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THE WASHINGTON TIMES, SATURDAY, SEPTEMBER 25: 1915.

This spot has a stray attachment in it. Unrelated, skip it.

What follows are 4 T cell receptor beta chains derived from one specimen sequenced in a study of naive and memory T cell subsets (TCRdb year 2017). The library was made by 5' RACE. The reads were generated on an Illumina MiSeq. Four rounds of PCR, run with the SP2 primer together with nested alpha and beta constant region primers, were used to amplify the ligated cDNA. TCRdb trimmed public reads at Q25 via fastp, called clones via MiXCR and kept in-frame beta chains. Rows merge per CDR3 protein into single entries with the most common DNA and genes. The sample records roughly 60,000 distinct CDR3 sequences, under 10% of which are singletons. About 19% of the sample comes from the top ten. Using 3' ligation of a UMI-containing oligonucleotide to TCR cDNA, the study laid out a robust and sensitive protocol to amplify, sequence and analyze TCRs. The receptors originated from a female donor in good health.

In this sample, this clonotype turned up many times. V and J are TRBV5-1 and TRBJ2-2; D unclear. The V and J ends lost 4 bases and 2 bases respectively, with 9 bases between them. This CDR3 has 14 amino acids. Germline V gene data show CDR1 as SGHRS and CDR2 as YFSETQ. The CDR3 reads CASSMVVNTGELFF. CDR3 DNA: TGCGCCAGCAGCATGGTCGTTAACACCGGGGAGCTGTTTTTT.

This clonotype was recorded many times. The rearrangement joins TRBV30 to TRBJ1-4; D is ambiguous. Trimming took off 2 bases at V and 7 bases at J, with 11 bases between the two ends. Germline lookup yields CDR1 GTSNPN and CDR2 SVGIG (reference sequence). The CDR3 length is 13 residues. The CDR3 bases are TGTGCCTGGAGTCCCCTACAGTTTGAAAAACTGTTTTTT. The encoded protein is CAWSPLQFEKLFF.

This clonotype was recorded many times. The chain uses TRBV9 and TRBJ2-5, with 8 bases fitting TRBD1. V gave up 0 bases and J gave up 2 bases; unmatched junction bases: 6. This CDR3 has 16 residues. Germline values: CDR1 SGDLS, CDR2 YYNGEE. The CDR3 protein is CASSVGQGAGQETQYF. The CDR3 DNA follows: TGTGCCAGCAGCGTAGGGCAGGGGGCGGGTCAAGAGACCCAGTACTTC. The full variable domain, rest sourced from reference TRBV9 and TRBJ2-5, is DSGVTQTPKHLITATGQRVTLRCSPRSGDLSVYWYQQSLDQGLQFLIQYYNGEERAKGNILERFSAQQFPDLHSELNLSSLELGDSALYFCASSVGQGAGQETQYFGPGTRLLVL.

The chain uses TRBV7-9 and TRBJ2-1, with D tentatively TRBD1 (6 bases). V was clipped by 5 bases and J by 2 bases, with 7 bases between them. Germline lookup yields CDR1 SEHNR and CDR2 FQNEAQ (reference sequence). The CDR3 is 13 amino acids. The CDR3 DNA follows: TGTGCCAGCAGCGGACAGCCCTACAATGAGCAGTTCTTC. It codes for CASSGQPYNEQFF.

15 HILLTOP AH GATHER TO WITNESS GAME AT PRINCETON Players' Will Not Lack for Cheering When Referee Blows Starting Whistle. COACH ' EXENDINE , SILENT Captain Barron Expeots Stiff Contest, But Victory Is Hardly Looked For. TODAY'S LINE-UP. Georgetown. Princeton. Ciuack Ii. E Hleley Ward L. T McClean O'Connor I G Hnlsey McCarthy Center Gonnert Barron R. G Love Oormley, R. T Kauffman Mahlutn..., R. E. Brown Malonoy.... ....... Q. B Click Gllroy...., L. H. B Moore WalL.r. R. H. B Shea. Dempscy F. B Drlegs Officials Referee, Joe Pendleton, umpire, Carl Marshall, Harvard: head linesman, John Morlce, Penn sylvania; field Judge, Bill Hollen back, Pennsylvania. PRINCETON, N. J 3cpt. 25. That Georgetown's varsity eleven will not lack for cheering support was shown early today when alumni from New Jersey, Pennsylvania, New York, and Connecticut began dropping off trains and ruBhing up to Nassau Inn to hobnob with the gridiron stars. There will be a cheering section of fully 200 when the Blue and Gray tramps upon the grass of Palmer stadium to open the JJ)15 football campaign with the Princeton Tigers. Charles R. Cox, graduate manager at Georgetown, was kept busy introducing old grad uates to the members of the varsity squad. The presence of so many alumni put a lot of spirit into the players and Coach Exendine was in clined to think that his team had a chance to defeat Princeton, though be declined to be so quoted. "Georgetown does not look for vic tory." said the famous Carlisle end of other days, "but we do think that we'll make Princeton hustle some before the last whistle. My -team la in good con dition and should put up a good game, especially the line. I've heard that Princeton's line waa ita weak plate. If that is bo, the Tiger backfield may have a lot of trouble making many gains against us. for our line is ready for any of them. However, one never can tell about a football game." Captain "Botchy" Barron was willing to admit that ho expected a stiff con test. " "Princeton is one of the beat elevens Jn th East," remarked the Georgetown captain and star right cuard." We have worked hard in order to make a respectablo showing here and wo'll go home to Washington contented if we do only that. A no score came, or a small score against us, will satisfv us." Captain Barron was not supported In his opinion by the alumni. They have been lilled up on dope to the effect that Princeton is weaker than usual and every graduate that came in was loudlv insistent that the Hllltoppera would surprise the football world by wlnnlnc from the Tigers, i After breakfast the entire George town sauad was taken for a long walk hy Coaches Exendine and O'Reilly. Fol lowing; the walk into the country the snuad returned and held a short signal practice The special formation taught the team for this contest with Princeton went off with a snap and dash that caused Exendine to smile. "If the backs will only do that against Princeton said he, "we may win They certainly look good. If they will show that samo a tuff this afternoon, Princeton will have to hustle na much tiEalnst us as they would against Yule or Harvard. r Coming from Washington on the train in a private car the Georgetown snuad was given a blackboard drill, with u quiz conducted by Coach Exendine. All l the regulars were found perfect In their Klgnals, and they seemed to know ex nctly what to do whenever Princeton showed Its forward pass. It is ex pected that the Tigers will show a for ward pass whenever it looks as if a chance had appeared for a score. Georgetown Will todav atnrt ovnlnEt Princeton with tho following line-up: c'usack, loft end; Ward, left tacklo; O Connor, left tackle; McCarthy, cen ter; Captain Barron, right guard; Oormley. right tackle; Mahlum. right lid. Maloney. quarterback: Gllroy. left halfback: Wall, right halfback, and Dempsey, fullback. There will bo a-number of changes in this hattle lino, however. Coach Exen dtno expects to have Corcoran, McGuIre, and Cropin at end, Gillespie and Rlor dnn at tackle, Green at guard, Fltx gerald at center, McNamara at quarter, and I,andreau, Brett, and Hanlon be hind the line. Following the game the Georgetown pquad will return at orice to Washing ton. Today's Contests' Georgetown vs. Prlncoton, at Prince- j ton. Maryland Aggies vs. Baltimore Poly, ' at College Park. Virginia vs. Randolph-Macon. Washington and Leo vs. Davidson. V P. I. vs. Roanoke, V. M. I. vs. HamptoniSldney. Yale vs. Maine. i Harvard vs. Colby. Penn vs. West Virginia. Dartmouth vs. Mas?. Aggies. W. and J. vs. Geneva. 4 Carlisle vs. Lebanon. Rutgers vs. Albright. Layfaette vs. Muhlctiburg. Lehigh vs. Ursinu8. Buc.knell vs. Susquehanna. Syrncuse vs. Hobnrt. ' Penn State vs, Westminster. Aioly Cross vs, Bates! TY COBB SAYS Two Boston baseball writers are re sponsible for recent riot at Fefiway park Ldnnin is blamed. Georgia Peach Minces No Words in Telling His Side of Rough Tactics Shown in Hub Red Sox Pitch ers Deliberately Trie d to "Bean" Him Daily. By TY COBB (World's Ail-Around Champion Player.) When my club went .to Boston to play the last series of the sea son with the Red Sox, we all knew that the American League champion ship and a chance at the world's sericB depended On the outcome if either team could win a decisive victory. We met the most unsportsy manlike reception from the newspapers, the ball club, and the fans a team has ever received since I have been in the big leagues as far bb L know. And this is supposed to be the "City of Kultur." I blame the whole, riot (and I am calling things by . their right names) on two baseball reporters on Boston papers. After the Boston Red Sox came home from, their last Western trip, these two reporters began stirring up the local fans against the Detroit club by articles in their papers, These reporters are not real newspaper men; but more fans and foll6wers of the Red Sox tharfH-eporters. These two men spoke to thousands through their papers each day and ran the stories that put the Tigers in bad with the Boston public. , Of course, the Tigers fought the series' hard when the Red Sox played in Detroit last, and the two Boston men covering the series for their papers at that time told things that were supposed to have occurred, Naturally, we did all we could then to win the series fairly and put the Red Sox pitchers up in the air. They were very import ant games. Once, I led the fans in cheering by walking behind the Red i Sox catcher and waving my bat. I have seen Tris Speaker do this with the "bugs" in center field, when at home, leading them in rpoting by waving his arms as a college cheer leader does. This is all part of baseball. RED SOX BOAST OF "PEGGING." It Is baseball history that Boston won the pennant from the Athletics in 1912 by pegging" at batters. The players aoast even yet that tneir pitchers utui the Athletics in this way. "We kept Collins and Baker on the ground all tho time," declared one of their pitcheis to me after that season. "As soon as they would get up, . would 'knock them down.' " Ho meant that tho, pitchers would keep throwing the ball at the heads of the Philadelphia players, especially the two stnis. so that thoy Would have to drop flat to avoid being hit, en deavoring In this way to drive batters away from the plate. The Red Sox pitchers always aim at the best players on tne opposing lean Any time you meet Carrlgan's club you can near the chorus from the bench "Dust him off there!" By this they are urging the pitcher to shoot faBt ones so close to the bat ter that the ball dusts him off. Thore la no excuse for this, unless a hitter Is crowding the plate, which none of our batters do. The Red Sox hit more batters and "peg" at moro than any other team in the league. It is Carrl gan's policy, and they boast of it. The Detroit club has fought the Red Sox all the way this season, and clean ly. The Boston boys try to "ride" a team all the time, In tho last two series we played with Carrigan'a club in Detroit, we fought back and "rode" them from the bench. This got the irnata" of n. raw or them. Tne oia Athletics were nevor a gang to do much "riding," and, for this reason, tne itoa Sox were always a hard team for Mack's strong club to beat. The Red Sox Btarted after Manager Jennings last year. We have gone back after them every time the team lias been in Detroit this season. I see the Bos ton papers once in a wnne, ana know the two reporters who are so partisan to Boston began preparing the town for our reception as soon as the Red Sox returned from the West. They (the reporters and" players), all realized that the last series with the Tigers would be the critical one, and would probably decide the pennant race. I hold these two reporters personally responsible for the whole city of Boston losing- Its reputation for fairness and for the attack on mo hy a few fans stirred bv the nowspaperartlclcs they wrote. Except for tho quick work of the police the result might have been very serious. I should think the two reporters would regret their articles now. As a result of this hot preliminary newspaper campaign against the Tigers we all felt tho adverse atmosphere as soon as we arrived In Boston for the big series. Wo were received as If we were playlnir before rowdies. Boston Is gen erally fair. I can't make that too strong. There are manv fair fans, but all the followers of the game lost their reputa tion for fairness through the actions of the few who. aroused by the newspaper articles, started the riot. The reception certainly surprised us. Since I knvp been In baseball, I have never seen nn owner become so work ed up as dor Joseph Lunnln, thr own er of the Boston Red Sox. Winning; this pennant m life and death with him. I panned his box at the park; after that first srame w over In which the fans tried to mob me, and Ills attitude toward me was astound ing. Many of Mr. Lannln'a player have "knocked" him to ine In the past. I never believed this stuff until that last series In Boston. Now, I be lieve It Is all truer' He certainly lose hard when things k against him. Neither tho Boston public nor the Bos ton players nor the reporters peed think that anv team or any Individual players are going to curl up and quit at these "beanlng" tactics. Any big leaguers with a spark of gameness about them are golmr to fiirht back all the harder as ft result of these tactlcB. The re sponsibility for the ensuing trouble in this series rests on the reporters and players who caused tho "boanlng." We had been counting on the flve gnme series between the Red Sox and U'hlt Sox in Boston Just before we nr- ilved to help the Detroit club to win; the championship. The Chicago teamj Is a strong one, and we felt sure it would win at leant two or three games of the Jive. But I nm reliably told that the Red Sox ned the same tactics ncalnBt Rowland's club In that imnor- Stant scries that they employed against us. They were so successrui ana got Weaver's "goat" so effectively that 1)0 ha,d to be taken out of the line-up be-I fore tne onu 01 wie series, ine rruwu, hd by the opinions of the newspaper tepoYters. roasted Weaver so hard that he wad finally put on tho bench. Players on other American Leaguo nlubs do not llko the Red Sox. I'll bet .very other team In the league was pulling for us to win the championship over Boston Of course, they all did their best against us In the garner, In the last series we played In Cleveland on tho wuy East, five Cleveland players came to the club house afterwards and told me thev were sorry wo had lost a tough game against their club. "Of course, we had to put all wo hnd Into It." declared one man, "but wo hated to beat you " The tight In the subwav to the club house btwcen I'levoland and Boston pi ay era some tlma ago is still remembered In Cleveland. I know what the cause of that was, but I don t care to discuss it here. It would not be right. That Is dead now. Now, In Justice to many Boston fans, I Wiinl to say that thousands in the city of "kultur" are fair nnd criticised tho notions of those who stormed on tne neld and surrounded mo after that game. These fair minded followers of tho game also criticised thf actions of tho roporters who staged the disgrace ful reception to tho Tigers In Boston. The Red Sox were treated fair and square In Detroit on their last trip there, as always. Shore pitched a wonderful game against our club In thpt series, and he was liberally applauded by the fans in the stands for his fine work on that occasion. Ho won. There was no feeling shown, no cops, no rabid funs mobbing players, etc., such us we met in Boston. I can say that the Boston reporters well laid scheme Was successful against both the White Golden Opportunities Flit Past Two Teams Dodgers and Tygers Both Fail to Win When League Leaders Were Also in Slump for a Day Moran and Carrigan Sure to Meet. 9 TIiobc eminent Irishmen, Messrs Pat Moran and Bill Carrigan are today sure of meeting on world's series grounds and settling the biBoball supremacy for 1915. Tho liibt hope of the Dodgors to displace the hlllles at tho head of tho National League is gone. Cincinnati pounced on Doll and Smith for a 7 to G defeat, and the percentage tables now show the chances of tho Dodgers to figure in the big series as being "nil." Meanwhile tho Phillies broken even with the Cubs, each team winning' a, game hy 6 to 0, Humphries worked like machinery In the opener, letting Mcran's men down with four hits, while Mayor and Oeschgor were slaughtered. Chalmers was sent totlie scene In tho Becond for the Quakers, and the Cut's got but two hits in eight Innings. Darkness forbade further playing. Tho Phillies, Boston and Brooklyn havo each ten games to play. As a result of yesterday's gomes ths Phillies have a lead of six and one half games over Boston and a lead of seven games over Biooklyn. If thf Phllll's win four out of ten they will win the pennant with a per centage of ,V71. The best Boston ran do by winning ten straight Is .603. and the best Brooklyn can do by winning ten straight Is .GG. If the Phillies should lose seven out of their ten games they would be tied with Brooklyn If tho latter won nil its gnmes, and Boston would have to win every game to beat them out by four points. Eight of the Phillies' ten remaining games nro with Brooklyn and Boston. Tho Phillies play in Brooklyn Septem ber 28; .Boston, September 29. 30, Octo ber 1 and 2, and at home with Brook lyn October 4, 5, nnd 7. The positions of Boston and Detroit In the American Leaguo raco wore not altered, ns both teams lost. Carrigan EXCURSIONS Every G. A. R. Visitor SHOULD GREAT FALLC OF THE POTOMAC V Historic Magnificent Picturesque There exists the only ruins of- General George Washington' engi neering wklll. Including Canal, Mill, Foundry, and JnU ELECTRIC TRAINS, via Wa.hlnsrton, and Old Dominion Rallwny, leave Terminal, 36th and M ats. nw every few minutes. I'ennsjlvonla sjve,, Georgetown ears make connection, 35c ROUND TRIP- Sox and Tlgors If that la any consola tion to them, and these two men hao a great deal to do wlh Boston winning the pennant and 'should share In tho world's series receipts wth the players. Tho tactics of the Boston. club In 1912, both during the season and the world's series, kept tho crowd from the last game of that thrilling set for the cham pionship. The fans becave disgusted at their treatment. It Is a shame. I don't mind a pitcher "pegging" at mo once In a while, and I will take my chances on getting "hcancd," but whon ho tries to da it with pitch after pitch, It Is too much. I'll admit it looks now as If the Tigers had blown tho championship. We had nil. worked hard to win It, and wo all had our"hearts in Jt. but. If we. would have to win by ,the tactics used In Bos ton. I am Just as well satisfied wo lost. None of us wants to win that way. Their pltchors have been "peg ging" nt batters all season, In 1914. Leonard was always aiming at tho best batters on tho 'Athletics, whenever ho was In the box against Mack's team. We had ft good chance to win tho flag when wo went to Boston for that last series. If we had taken a majority of games, the Red Sox would have curled up, I really believe. If wo had split even, we would havo given them a battto nil the way to tho wire Thoy knew this, and they prepared for us. They gave us some reception. I, myself, don mind play ing before hostile, hollering crowds. It mnkon nnv man uo harder, but. when a fellow has to dodge pitched balls aim-1 cd at his head and pop bottles aimed at- his head, too, It is too much of a handicap. Boston has the pennant, but, in gaining It, the town has accumulated a baseball reputation that will not do It any good. Perhaps some fans think I am trying to alibi our defeat. I am not. It Is a tough strain In a long race to fight all the way up to one critical series and then bo forced to plav it under the conditions we faced in Boston. It seems to nv it was n. very bad way for Mr. Lunnln to handle his club. There is no Interest in the rest of the race now. Tho teams are Just playing out their schedule. In my next article, I will take up the outlook for tho world's series, and try to show what. I think of tho Red Sox chances. I am in no mood to dc it at this time. It Is a big disappointment to me not to be In the world series again before 1 act through In baseball I acknowl edge that. This was a good chance this year. It may not come again In my time. That Inst Boston perles has left a bad taste In my mouth. It Is bound to do It when tho players on the visit ing club In a etranso town agreo to stick around the hotel together through out the period of playing tho series not hecauso they fear anything, but be cause thoy prefer It to mingling. (Copyright, 1916, by The Wheeler Syndi cate, Inc.) nnd his crew, however, seem to bo go ing at so much better a clip that few nro worried over the Possibilities of the Red Sox. Had the Tigers been nble to stop Grift's cjan, a last opportunity to crowd Into tho big games jiext month might hnve been afforded Jen nings, but like the Dodgers, the Tigers overlooked a golden opportunity. Boston waa stopped by the Browns, when the former gave an exhibition of erratic fielding, poor pitching, nnd brainless baseball generally. ICoob won the -second game of the season for the Browns, being the only pitcher able to cope with tho Red Sox ut Fenway Park this season, Chicago took both ends of tho double header from the Athletics, winning tho first game, 7 to 6, and the second, 12 to 5. Poor Holding gave the White Box tho first game, for Richardson pitched better ball than Clcotte. In the second game the Box drove Turner and Crowoll out of the box In three Innings, but could not do anything with Sherman, who went in In the fourth. Everybody Is picking on tho Yankees these day. Cloveland. a tall-end run ner up, beat them yesterday aftornoon by a score of 4 to 1. Vance, who won his spurs a week ago, woh the victim of the assault. He lacked control. That led to his downfoll. Boston shut out Pittsburgh, 2 to 0, due to the effective pitching of Nohf, who held the locals to four hits. Knntlehnor also pitched well, but In the ninth Inning was reached for a, double and two singles, which, with a pass, brought In two runs for the tir es. Hill Ballev nltt , his second game for the Chlfcds yesterday, and white washed the BrooklynB 3 to 0 He fanned twelve men nnd nllowed only three" hits. Zwllllng won the game for the locals In the fourth, when lie knocked a home run. EXCURSIONS SEE THE 35c LOWE MUST HUSTLE TOSAVE FORFEIT Southern Champion Confident, Though, of Being Ready for Jones at Ardmore. Tommy Lowe. .Washington's veteran lightweight, finds' that he Is a bit over weight and, Instead of being nble to taper off his training , today, hq; will havo to hustlo until Tuesday In -order to make the required 133 pounds at 4 o'olock not Thursday for his flftenn rounll bout with Willie Jones, the Brooklyn lightweight, nt Ardmore. Both principal have posted tholr forfeits, end must como In at weight or lose the money. - -t "I thought I could easily make the weight," said the Southern champion today, "but I see that I've got to work hard to do so. However, I'll weigh nt-out 132 pounds on tho day of tho battle." This bout with Jones will be the be ginning of a busy boxing season for Tommy Lowe. He expects to appear against flomo fast opponents In New York this fall and winter, white he hsa received several offers from Phila delphia promoters for six-round bouts In tho Quaker Cty. Manager La Fontaine announces that, with tho comlncr of eool weather, he plans on two boxing shows a month, If the fans of the Capital express a wish for thatviaany. He will bring some of he best boxers In the East to ArrVnore, if the public will support tho venture. MINCE PIE "LITTLE OF EVERYTHING" BY "BUGS" bAER. The Austrian who captured a Hag got an iron cross. When Con nie Mack captured a flag, the fans gave him the double cross. i A $!? ,ea?"e Pi'cher, Jack Bent lev mb the makings but can't act thi papers, Umpires won't believe Johnny Evers ia fit until he throws one. The rowing outlook at Cornell Is ery dark for nem season as the crew has onK- IS r,;" ,YTi "ncl u,Mn da j a In which f( ssen for their next race. o train RttOXRy 'The closer a ballplayer gets to a magnate, the closer the magnate gets." When speaking of the red, white and blue to a patriotic American, you want to specify. Even a patriotic American can't tell whether you mean flags or chips. Doc Crandall won a game the oth er day, but unfortunately his acci dent insurance policy had expired some time before. I l The Nationals' preacnt apurt will douhtlffn carry m oer until Just before next tiason starts. I I Bijl James doesn't like the city of St. Looey, showing that Bill uses his noddle for something else be sides a hatrack. .Void that the mosquitoes and chiqgers are all gone bang, cones football. , Man wants but little here below, and least of all, the third strike. Dartmouth Is Fearful Of Today's First Clash HANOVER, "n! H Sept 25. The Dartmouth football team had a long signal drill In preparation for the open ing game with the Massachusetts Ag gies today. The team Is in poor condi tion and the question of ends and quar terbacks Is as far from settlement as It was two weeks ago. The Aggies have been a hard nut for Dartmouth to crack at the opening ot pist seasons, and this year they are reported to be heavier "and faster than before. Montgomery, the former High School of Commerce star, is Dartmouth's first choice for loft end. He is a recruit from last year's freshmen. Soutar, for two years a member of the squad, will start at right end. Holbrook will have. the call on fiwltser nt quarterback. t: EXCURSIONS 40-MILE SAIL DOvfx TUB HISTORIC PbTOMIC TO j INDIAN HEAD SUNDIY. SEPT. 26 Steamer Charles Macalester l.cnveH 7th Street Wharf nt a CIO V. M, Returning ubout S I'. 31. Kxrellrnt enfe nerlee. l'opu lur prlorit. An Jt!nJouble Trip, ranking the I'nlted State Ar senal, Wnr College, Arllnarton, tirent Munitions I'lnnt, Alexan dria, Fortx V'ootr, Washington United Stnten I'lh Commission, Mt. Vernon, and nther Interesting plnreh. no iyro.vic vxth hoi.u 25c rouhd p 25c TO MOUNT VERNON The home and tomb of the Im mortal Wnahliifcton, Round Trip 50c Admission to OroniulH fKt iind MniiNlon, OV TIiIn la the only coinnnny in- thorlred to laaue nrimUalon cou pon to the ewtnte. m Mm FINANCIAL NEWS RAILROAD ISSUES MAKING HEADWAY Industrials, on the Other Hand, "Are Irregolar, With Indica tions of Liquidation. NEW YORK, Sept. 26. Fostered by Influential Interests the upturn In rail road securities inaugurated yesterday gained further headway today and be came more general. The Industrial Is sues, on the other hand, were irregular with Indications of extensive liquida tion In many of tho specialties. Baltimore and Ohio and Now York Central were particularly bullish, and Pennsylvania and Southern wads joined the movement, recording unusual ad vances, Daltlmoro and Ohio registered a net gain of 1ft points, closing at 83, or nearly 4 points above the low ngure ofy yesterday, and Central, at OT, waa up 1H points for the day and more than 3 points for two days. Hennsytvnnla, a usually slow moving stock, advanced 2 points to lit, and closed at 113V4. That the activity of the rallers la based on a sound foundation was Indi cated by the participation of the low priced Southern Issues. Southern Rail way common with a gain of VA points. Was within H of a point of the high for the year at 1M4, and preferred sold uo 2 points to 57: Sarboard Air Line common rose of a point and the pre ferred 2W points, 'while Atlantic Coast Line gained a full point. Northern Pacific. Southern Pacific and Chesapeake and Ohio each gained a point or more. Reports of the return of W. E. Corey, former "president of tho United States Steel Corporation, to an active place in the steel business as head of the Mldvalo Steel Company and allied in terests, together with further rumors of a combination of other large Inde pendent steel Interests, caused a .sharp rise In several steel stocks. Lackawanna was the feature of this movement, advancing ,H points to 7, the highest point in Its history. Sloss Sheffleld gained 1 point, and Bethlehem common S points. The preferred stock of the latter company, which yesterday made n sensational advance, dropped ns sharply today, closing at 170. or 13 points below the price that prevailed at the end of trading yesterday. Baldwin Locomotive, a stock that has been rising with unusual rapidity for several days and ono of the companies mentioned as a possible factor In the Midvale combine, also touched a new high level at P5H, with a net gain of 2 points. United States Industrial VUcohol es tablished a high record at 90. which was an advance of i points for the day. Dr. S. P. W. Drew Holding Evangelistic Meetings Tho Rev. Dr. 8. P. W. Drew, the col ored evangelist, is leading the forces among the colored people of this city in one of tho largest evangelist cam paigns ever held here. The headquar ters ot the campaign are at the Cosmo politan Baptist Church, N street, be tween Ninth and Tenth" streets north west. The program for the revival tomor row fa: breaching at 11 o clock, by Dr. Drew, on tho subject, 'Regenera tion:" at 3 p. m.. preaching l. the Rev. James L. Garfield, pastor of th North east Baptist Church; at & p. in., sermon by the Rev. Dr. Drew to colored vet eran. Division of King Estate Is Requested by Heirs The estate of the late Michael King, including properties in McLean avenue, K street, and First street southwest, is involved in n suit for partition filed today In the District Supreme Court by Mary E. Moran et al. heirs under the will, against John King et al. Tho court is asked to make an equitable division of the property in tho absence of a will. Wholesale Produce Market EQOB Nearby fresh. 18630c per itoi,; Southern. ttSMc per dos. CHEESE New York. ntw. j&;0 pjr jb. flat. 18c per lb. BUTTER Elgin print, 29c per lb.: tub, Ua per lb.; process, Sc per lb, LIVE POULTRYHen. 16lTc per lb.; roosters. He per lb.; live turkeys, ISUKc ir lb.; spring; chickens, lDSMc per lb. L.IVE STOCK Veal calves, best. lltfllVio par lb,; beavy, 9tM,o per lb.; fat ahscp. 44'.ic per lb. : spring lambs, SUo per lb. KREY. PRICE & CO. VEGETABLES (Quotations furnished by Taylor Wade) Potatoes, t2.00 per barrel; onions, 5o per bu. ; )2 00 per sack ; cabbage, U per barrel: beots, ft.DO per 100 bunches. Completing Arrangements For Mid-City Carnival Final arrangements for the carnival on October t will be made by the Mid Cltv Citizens' Association on Monday night. Tiie association will meet at 1009 Seventh street. EXCURSIONS RIVER BAY and OCEAN TO NEW YORK nd BOSTON VIA Norfolk and Old Point Comfort Modern Steel Pnlnv Steamer vFrnm Wnwhlnirtnn Dally li45 p.m. City Ticket Off lee, 731 lUth Street Northnevt. Phone Mnln 1020. Norfolk & Washington Steamboat Co. Merchant! A Miners Trans. Co. VACATION TRIPS 'By Sea" Baltimore to BOSTON re7ur $25.00 SAVANNAH ,-. $26.20 JACKSONVILLE -.",. $35.00 Including nirals and stateroom accommoda tions. Through tickets to all points. Flno steamers. Hest sen Ice. Staterooms de luxe. Baths. Wireless telegraph. Automobiles carried. Send for booklet. D. & O, It, It. Co offices and 517 Htn at. N. W. W P. TUHNKU. O P. A.. Baltimore. Md GREAT FALLS PARK I'HEE DANCING Ftes Motion Pictures etc. Cars from tCta and M ata, S, V. New York Stock i Allla-Chatnun US 4t tH titt 2 MK WW KUf M A. Bct Sugar., com MU Mtt C4HI 66 C H tltt H I 61H ?. WH 7BH 7SMI M Amices..- a ts aim," AM. IrOCOMoUvt 62H 0H 62 60H Am. malting ny, B7H MHI 17V. Am. Sugar &R- 109 109 im iosk Am. TaL A-Tel 12SV4 MB Uf IIMH Am. Tobacco .t27 t a txK AaaonU ..,.,... 73K 72H 727a i 72 Atehlaoa 104H 103H 104WHWK ataldwta Loeo Wka... WH tttt WW I Ktt Bait A Ohio n BBVi 89 I 87V4 Bothlebem StMl 886 tss sm Ism B. ?. Goodrich 70tt 69?i 69H I TOVi Brook. Rpd. Trans... 4Vi NH Mt I 86 California Patrol 21H 2uH 20tt V1H Canadian Pacific les l2H 162V. I 2 Oaotral Lacthtr..,.,.. 61H 7H tottl 48 CtiM, Onto 61H M 61HI 60H CnrcoB. Copper 4SH 44Vt 46tt I 44H Chi.' ait west.... im mi hi uh C M.8tP 87K 87 87 I 87H CoL ruol c Iron. H 64H 61U I 65H Corn Product 18V4 ' 18 i lis C., It'L s'3f By.... 2lVi 11 21 I 20-4 Cruclbl Steel Wtt 86H MV4 I M Distiller 00 27H 24H 2THI Wr BrU...... 82H Sitt 32 i am BrUlatPfd M 62H 63 I E2H General Klcctrlca 174 173 174 1174 General Motors Co... 845 139 834 1 839 Oreat North. Pfd 122 um 121 1 121 Great North. Oro UH 44 44 I 45 Intor. Metropolitan... 21 20 21 m Insolr. Con. Cod ? U iSHI 84 Kan. City ft South.... 29 27 28 I 27 Lehigh Valley 146 146 146 1 146 Louis, it Nash 122 . 121 122 1 121 Maxwell Motors .... 64 62 68 I 64 Maxwell Motors Ut 94 92 94 I 98 Mex. Petrol 92 90 91 ! 91 Miami Copper 27 7 27 I 27 M-. K. ft T 6 6 6 I 6 National Lead 66 66 66 I 66 N. T. Central.? 97 96 97 I 96 N. T.. N. H. ft H 69 68 68 I 69 ' N. T..O. ftW 29 29 29 I 29 Ner. West 116 114 111 1 116 North. Paoiflc 116 111 111 1 111 Penn. Railroad 114 112 118 1 111 Press. 8. Car. com.... 60 64 64 64 Bar Con. Cop 22 22 22 Ry. B. Sprga, com... 42 41 41 I 40 Rep. Iron Steel 47 47 47 I 47 Reading im 164 164 1 163 Rumlcy 6 6 6 4 South. Pacific 96 93 93 92 Southern Ry 19 18 19 1 17 Btudebaker Corp 140 137 129 1 141 Tenn Copper 69 67 67 68 Third Ave. R. R. C9 69 69 j u Union Pacific... l34Vi 133 184 1 133 U. B. RubDer 62 62 62 I 62 U.S. Steel ,,..78 78 78 I 78 U. S. SteeLpfd 114 114 114 1 114 Utah Copper 68 67 67 67 Va.-CarCbera ...89 89 89 I West. Maryland 80 30 80 j 29 Weet U. Tel 77 77 77 I 76 West Electric 121 121 i21v4 i2l4 Woolwortb 107 107 107 1 108 Bonds. ., High. Lew.Cloaa.aoi. Bo. Pac. Con. 4'e 82 62 82 I si Bo. Pac Con. 6'a 100 99 99 99 Fidelity Savings Co. Men Return From Convention H. B. Byrd. Jr., and "H. D. Johnson. of the Fidelity Savings Company, Inc., of this city, have returned from New lork, where thoy went to attend tho first convention of financial institu tions operating the Morris plan of In dustrial loar8 and investments thrnturh. out the country. The convention wns under auspices of tho Industrial Fi nance Corporation, organized last year i ucijj ursamze companies 10 operate the Morris plan. Fatally Scalded by Coffee. POTTSVILLE, Pa., Sept. 23,-Whlle soatcd at tho breakfast table, Robert Patterson, ten months old, son of Rob ert Patterson, of Llewellyn, near hero, was InT tho way of the coffee pot when It was overturned. The coffeo scalded the child. Its dfeath soon following the ac cident EXCURSIONS Visitors Attention SEE TUB BEAIT1KCL. HISTORIC TOTOMAC Under Auspices Bxecuthe Committee, Son3 of Veterans. , Steamer ST. JOHNS O.S00 Capacity.) Special Sightseeing Trips From 7th Street Wharf TUESQAY. Sept. 28. leao 1 p. in. Homo agnln 6 p. m. THURSDAY. Sept. 30. and FRIDAY. Oct. 1. leave WaBhlnrton 10 a, m. and 2:J0 p m. Home again 2 P. m. and :S0 p. m. Stops Made at Fort Washington and Indian Head on Tuesday Trip. Fare Routed Trip, SO Cents. Special Searchlight Trips Dally, Commencing: Sunday, Sept. 26, Endlnjr Friday Oct. I, IncUialve. Steamer ST. JOHN'S leaves 'U'ashlneton at 7 p. m. Home again 10:30 p. m. MUSIC AND DANCING ON ALL TRIPS FINANCIAL The Safett Investments Are those that do not fluctuate during dis turbed conditions ot the money or stock mar kets. First deed of trust notes (first mort gages), well secured on real estate In the District of Columbia, constitute "gilt-edge" investments. They do not depend upon the financial responsibility of Individuals or cor- ? orations for their stability, and are exempt rom taxation as personal property. We can supply such Investments In amounta from tiOO upward. Send for booklet "Concerning Loans and Investments." SWARTZELL, RHEEM & HENSEY CO., 727 1STH 8TREET N. W. ' f WE INVITE accounts of every size and pay the hls-hpst rate of Interest consistent with safety. tarOur Trust Dept. prepares wills serves in all iiduciary capaci ties. -Conference invited. The Washington Loan & Trust Company ii i.nr. sill nnd . nia. rM. iv Balio.. Phlla , Itlcnmond and Mew h money to loan on local propositions at 4 to B Interest. No Delays. 'Minimum llrokeraga. W, Ii. Dcu linger Oo Uvwna Ulim